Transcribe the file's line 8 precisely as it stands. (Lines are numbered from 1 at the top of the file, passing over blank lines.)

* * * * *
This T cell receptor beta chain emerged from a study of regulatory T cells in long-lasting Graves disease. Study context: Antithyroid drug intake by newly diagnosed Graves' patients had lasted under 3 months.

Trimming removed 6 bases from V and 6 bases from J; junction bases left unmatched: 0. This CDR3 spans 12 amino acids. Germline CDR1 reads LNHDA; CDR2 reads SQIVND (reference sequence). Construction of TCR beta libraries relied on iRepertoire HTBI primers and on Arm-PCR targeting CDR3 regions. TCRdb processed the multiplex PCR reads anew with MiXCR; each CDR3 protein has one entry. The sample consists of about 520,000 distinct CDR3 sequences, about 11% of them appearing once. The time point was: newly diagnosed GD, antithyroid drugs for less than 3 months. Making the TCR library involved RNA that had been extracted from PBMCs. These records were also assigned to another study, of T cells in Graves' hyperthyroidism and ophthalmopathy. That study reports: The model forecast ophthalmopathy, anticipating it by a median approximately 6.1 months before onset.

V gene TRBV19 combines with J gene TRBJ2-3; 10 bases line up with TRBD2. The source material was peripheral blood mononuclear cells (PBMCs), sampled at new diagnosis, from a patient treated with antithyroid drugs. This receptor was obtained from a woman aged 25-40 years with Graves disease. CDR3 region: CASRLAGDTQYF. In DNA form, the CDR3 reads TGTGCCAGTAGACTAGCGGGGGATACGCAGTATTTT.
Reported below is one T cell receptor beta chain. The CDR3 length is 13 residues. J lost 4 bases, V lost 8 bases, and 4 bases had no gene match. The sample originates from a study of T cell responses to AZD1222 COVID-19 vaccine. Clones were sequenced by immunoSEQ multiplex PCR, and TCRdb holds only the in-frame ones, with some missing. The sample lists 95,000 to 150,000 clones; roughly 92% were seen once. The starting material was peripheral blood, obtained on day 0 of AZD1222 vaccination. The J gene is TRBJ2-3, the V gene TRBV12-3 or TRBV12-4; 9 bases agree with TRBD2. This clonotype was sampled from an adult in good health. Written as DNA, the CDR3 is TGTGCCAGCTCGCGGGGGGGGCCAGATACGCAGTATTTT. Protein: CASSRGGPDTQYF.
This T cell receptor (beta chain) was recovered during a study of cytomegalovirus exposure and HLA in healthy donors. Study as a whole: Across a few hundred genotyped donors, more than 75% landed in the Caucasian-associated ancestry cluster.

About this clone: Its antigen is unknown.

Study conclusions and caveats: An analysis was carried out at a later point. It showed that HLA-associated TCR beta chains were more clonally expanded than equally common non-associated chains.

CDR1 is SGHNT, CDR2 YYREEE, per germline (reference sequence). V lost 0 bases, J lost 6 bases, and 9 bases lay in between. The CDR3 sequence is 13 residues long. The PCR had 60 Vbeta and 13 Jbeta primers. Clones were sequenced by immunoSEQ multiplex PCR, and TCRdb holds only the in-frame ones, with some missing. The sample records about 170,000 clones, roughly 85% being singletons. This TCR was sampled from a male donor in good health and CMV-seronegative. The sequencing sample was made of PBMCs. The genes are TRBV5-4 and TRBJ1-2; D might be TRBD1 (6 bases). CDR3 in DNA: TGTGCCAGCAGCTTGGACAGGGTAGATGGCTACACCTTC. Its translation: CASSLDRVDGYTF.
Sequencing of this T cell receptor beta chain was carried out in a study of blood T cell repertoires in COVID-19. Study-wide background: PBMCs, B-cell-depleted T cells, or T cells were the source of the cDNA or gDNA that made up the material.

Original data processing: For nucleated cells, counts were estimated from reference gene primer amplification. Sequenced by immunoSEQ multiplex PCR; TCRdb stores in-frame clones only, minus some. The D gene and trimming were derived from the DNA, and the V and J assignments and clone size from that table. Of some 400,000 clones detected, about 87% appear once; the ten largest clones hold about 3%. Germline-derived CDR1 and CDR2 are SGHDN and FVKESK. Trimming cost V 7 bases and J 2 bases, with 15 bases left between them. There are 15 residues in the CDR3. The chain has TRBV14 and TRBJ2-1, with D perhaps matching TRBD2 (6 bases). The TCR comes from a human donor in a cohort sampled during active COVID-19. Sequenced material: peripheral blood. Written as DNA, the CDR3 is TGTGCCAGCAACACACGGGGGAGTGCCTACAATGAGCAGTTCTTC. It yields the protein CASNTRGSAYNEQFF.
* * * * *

CDR1 is SGHNT, CDR2 YYREEE, per germline (reference sequence). V lost 0 bases, J lost 6 bases, and 9 bases lay in between. The CDR3 sequence is 13 residues long. The PCR had 60 Vbeta and 13 Jbeta primers. Clones were sequenced by immunoSEQ multiplex PCR, and TCRdb holds only the in-frame ones, with some missing. The sample records about 170,000 clones, roughly 85% being singletons. This TCR was sampled from a male donor in good health and CMV-seronegative. The sequencing sample was made of PBMCs. The genes are TRBV5-4 and TRBJ1-2; D might be TRBD1 (6 bases). CDR3 in DNA: TGTGCCAGCAGCTTGGACAGGGTAGATGGCTACACCTTC. Its translation: CASSLDRVDGYTF.